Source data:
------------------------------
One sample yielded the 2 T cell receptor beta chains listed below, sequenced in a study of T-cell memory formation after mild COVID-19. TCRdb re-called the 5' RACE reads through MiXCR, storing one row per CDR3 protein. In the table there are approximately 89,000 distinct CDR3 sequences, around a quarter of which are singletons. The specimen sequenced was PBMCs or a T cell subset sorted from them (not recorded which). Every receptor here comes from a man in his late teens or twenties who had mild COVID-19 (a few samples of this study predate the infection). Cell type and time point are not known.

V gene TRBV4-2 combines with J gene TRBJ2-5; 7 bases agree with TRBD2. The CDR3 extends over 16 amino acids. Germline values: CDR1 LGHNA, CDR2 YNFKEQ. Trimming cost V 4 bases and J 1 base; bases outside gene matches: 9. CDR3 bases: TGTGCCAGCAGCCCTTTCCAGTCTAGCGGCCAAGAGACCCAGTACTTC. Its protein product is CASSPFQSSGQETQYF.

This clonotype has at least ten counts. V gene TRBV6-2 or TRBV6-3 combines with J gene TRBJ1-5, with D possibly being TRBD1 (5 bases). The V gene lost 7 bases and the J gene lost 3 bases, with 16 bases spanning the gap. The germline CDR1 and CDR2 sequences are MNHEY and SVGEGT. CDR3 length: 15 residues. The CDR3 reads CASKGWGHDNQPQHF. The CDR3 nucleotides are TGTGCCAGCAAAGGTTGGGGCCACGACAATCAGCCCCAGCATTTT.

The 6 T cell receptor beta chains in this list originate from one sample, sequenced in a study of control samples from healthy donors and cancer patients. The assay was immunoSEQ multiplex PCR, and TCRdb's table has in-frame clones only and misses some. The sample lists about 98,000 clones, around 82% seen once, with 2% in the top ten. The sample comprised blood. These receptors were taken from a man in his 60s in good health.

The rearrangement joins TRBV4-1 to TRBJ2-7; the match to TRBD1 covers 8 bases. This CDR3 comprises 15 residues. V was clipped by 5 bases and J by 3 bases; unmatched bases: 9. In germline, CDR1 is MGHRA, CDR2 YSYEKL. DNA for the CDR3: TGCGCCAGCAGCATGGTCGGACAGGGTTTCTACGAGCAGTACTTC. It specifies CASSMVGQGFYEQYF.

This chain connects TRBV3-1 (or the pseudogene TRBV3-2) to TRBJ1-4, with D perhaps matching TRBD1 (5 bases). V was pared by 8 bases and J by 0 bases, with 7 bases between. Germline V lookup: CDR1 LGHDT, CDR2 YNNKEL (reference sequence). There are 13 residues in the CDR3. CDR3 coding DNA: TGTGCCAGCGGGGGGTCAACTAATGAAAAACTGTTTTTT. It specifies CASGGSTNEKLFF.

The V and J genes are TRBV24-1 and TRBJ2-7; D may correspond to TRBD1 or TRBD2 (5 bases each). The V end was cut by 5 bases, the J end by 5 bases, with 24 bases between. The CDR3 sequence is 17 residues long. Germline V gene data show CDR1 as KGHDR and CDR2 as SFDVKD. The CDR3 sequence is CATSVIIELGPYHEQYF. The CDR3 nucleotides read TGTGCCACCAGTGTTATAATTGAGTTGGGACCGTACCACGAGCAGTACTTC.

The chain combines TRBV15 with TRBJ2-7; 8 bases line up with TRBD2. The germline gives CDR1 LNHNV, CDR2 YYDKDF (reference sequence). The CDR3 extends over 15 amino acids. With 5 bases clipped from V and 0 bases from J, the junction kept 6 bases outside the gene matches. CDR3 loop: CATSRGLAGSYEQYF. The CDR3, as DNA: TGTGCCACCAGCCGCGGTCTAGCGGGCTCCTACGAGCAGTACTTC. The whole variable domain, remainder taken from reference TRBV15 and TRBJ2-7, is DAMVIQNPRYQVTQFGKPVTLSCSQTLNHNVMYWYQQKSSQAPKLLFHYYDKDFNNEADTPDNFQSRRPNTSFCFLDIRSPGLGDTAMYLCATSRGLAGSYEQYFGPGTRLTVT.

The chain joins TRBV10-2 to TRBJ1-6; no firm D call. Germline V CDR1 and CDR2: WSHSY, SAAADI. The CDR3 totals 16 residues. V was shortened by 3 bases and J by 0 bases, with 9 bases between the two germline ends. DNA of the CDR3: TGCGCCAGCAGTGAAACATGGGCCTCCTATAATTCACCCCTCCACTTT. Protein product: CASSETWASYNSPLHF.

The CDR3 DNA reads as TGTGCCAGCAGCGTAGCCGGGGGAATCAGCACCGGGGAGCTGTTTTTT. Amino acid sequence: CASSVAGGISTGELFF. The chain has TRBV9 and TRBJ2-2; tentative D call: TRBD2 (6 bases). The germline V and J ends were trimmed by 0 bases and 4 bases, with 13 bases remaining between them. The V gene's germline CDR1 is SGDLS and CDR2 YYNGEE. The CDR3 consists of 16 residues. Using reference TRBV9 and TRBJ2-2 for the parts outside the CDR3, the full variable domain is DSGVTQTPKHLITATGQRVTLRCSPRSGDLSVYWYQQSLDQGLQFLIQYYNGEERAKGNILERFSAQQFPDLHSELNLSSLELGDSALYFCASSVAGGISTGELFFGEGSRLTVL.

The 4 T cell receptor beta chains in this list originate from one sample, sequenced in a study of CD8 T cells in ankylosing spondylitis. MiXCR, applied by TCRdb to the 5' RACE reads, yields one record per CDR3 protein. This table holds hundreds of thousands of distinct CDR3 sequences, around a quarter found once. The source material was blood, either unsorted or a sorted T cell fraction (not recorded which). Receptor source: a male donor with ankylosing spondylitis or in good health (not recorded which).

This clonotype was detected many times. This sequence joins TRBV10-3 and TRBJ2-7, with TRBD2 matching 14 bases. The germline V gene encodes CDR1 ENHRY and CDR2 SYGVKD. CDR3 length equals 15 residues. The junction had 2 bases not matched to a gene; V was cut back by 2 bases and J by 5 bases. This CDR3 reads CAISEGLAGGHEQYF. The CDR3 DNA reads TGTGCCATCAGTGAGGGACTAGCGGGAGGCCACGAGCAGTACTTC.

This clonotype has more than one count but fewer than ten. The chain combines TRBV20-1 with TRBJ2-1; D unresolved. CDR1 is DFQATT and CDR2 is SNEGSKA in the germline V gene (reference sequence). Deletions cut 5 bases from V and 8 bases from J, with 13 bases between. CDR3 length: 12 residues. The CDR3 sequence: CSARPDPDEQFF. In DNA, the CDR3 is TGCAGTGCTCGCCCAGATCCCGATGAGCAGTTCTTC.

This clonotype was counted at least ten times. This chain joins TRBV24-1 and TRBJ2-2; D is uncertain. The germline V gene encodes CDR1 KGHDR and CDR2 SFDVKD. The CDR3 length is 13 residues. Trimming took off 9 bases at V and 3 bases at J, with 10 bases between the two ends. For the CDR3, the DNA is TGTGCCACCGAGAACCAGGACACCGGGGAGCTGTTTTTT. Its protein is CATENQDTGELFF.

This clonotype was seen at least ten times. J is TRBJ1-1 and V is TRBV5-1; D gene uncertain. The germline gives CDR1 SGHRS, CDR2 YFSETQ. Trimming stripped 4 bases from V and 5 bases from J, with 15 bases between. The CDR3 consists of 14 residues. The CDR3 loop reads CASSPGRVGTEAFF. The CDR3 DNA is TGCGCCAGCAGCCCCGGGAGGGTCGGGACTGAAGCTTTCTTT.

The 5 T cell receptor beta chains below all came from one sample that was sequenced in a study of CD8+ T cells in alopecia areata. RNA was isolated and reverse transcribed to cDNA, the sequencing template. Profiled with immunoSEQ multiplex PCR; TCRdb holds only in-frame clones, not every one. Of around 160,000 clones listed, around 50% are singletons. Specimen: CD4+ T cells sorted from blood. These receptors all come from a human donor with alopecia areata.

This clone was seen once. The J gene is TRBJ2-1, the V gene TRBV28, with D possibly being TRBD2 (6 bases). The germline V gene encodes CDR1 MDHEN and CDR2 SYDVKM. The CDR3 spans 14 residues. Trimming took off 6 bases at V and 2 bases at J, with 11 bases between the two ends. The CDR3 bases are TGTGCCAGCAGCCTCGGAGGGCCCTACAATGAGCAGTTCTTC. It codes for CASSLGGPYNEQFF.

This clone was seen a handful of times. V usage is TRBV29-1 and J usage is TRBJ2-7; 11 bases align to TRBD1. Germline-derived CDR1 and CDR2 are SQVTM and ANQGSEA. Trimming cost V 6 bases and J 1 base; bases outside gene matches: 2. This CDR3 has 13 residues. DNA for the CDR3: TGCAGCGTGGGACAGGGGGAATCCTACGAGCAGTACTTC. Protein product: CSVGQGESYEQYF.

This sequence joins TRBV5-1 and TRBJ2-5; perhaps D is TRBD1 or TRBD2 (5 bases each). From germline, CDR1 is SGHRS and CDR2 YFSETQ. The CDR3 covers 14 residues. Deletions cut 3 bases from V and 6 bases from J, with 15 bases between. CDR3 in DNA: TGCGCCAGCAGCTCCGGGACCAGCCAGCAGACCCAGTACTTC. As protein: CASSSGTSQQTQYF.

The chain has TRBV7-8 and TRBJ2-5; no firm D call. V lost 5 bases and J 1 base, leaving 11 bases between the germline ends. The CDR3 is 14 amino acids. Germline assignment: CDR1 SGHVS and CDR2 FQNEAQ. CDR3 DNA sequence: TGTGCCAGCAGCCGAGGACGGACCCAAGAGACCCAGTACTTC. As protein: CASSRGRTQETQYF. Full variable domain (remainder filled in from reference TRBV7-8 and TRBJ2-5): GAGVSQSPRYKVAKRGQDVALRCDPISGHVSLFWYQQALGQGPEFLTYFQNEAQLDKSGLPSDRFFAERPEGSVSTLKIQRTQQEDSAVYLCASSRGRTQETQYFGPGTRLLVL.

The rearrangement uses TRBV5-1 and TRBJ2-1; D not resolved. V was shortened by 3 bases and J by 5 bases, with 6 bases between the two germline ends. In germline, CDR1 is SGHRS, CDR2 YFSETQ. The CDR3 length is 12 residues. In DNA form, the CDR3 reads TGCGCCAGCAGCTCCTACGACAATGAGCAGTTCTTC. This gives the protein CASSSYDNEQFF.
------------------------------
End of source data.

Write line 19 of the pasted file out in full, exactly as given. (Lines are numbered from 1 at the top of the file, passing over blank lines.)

This sequence joins TRBV5-1 and TRBJ2-5; perhaps D is TRBD1 or TRBD2 (5 bases each). From germline, CDR1 is SGHRS and CDR2 YFSETQ. The CDR3 covers 14 residues. Deletions cut 3 bases from V and 6 bases from J, with 15 bases between. CDR3 in DNA: TGCGCCAGCAGCTCCGGGACCAGCCAGCAGACCCAGTACTTC. As protein: CASSSGTSQQTQYF.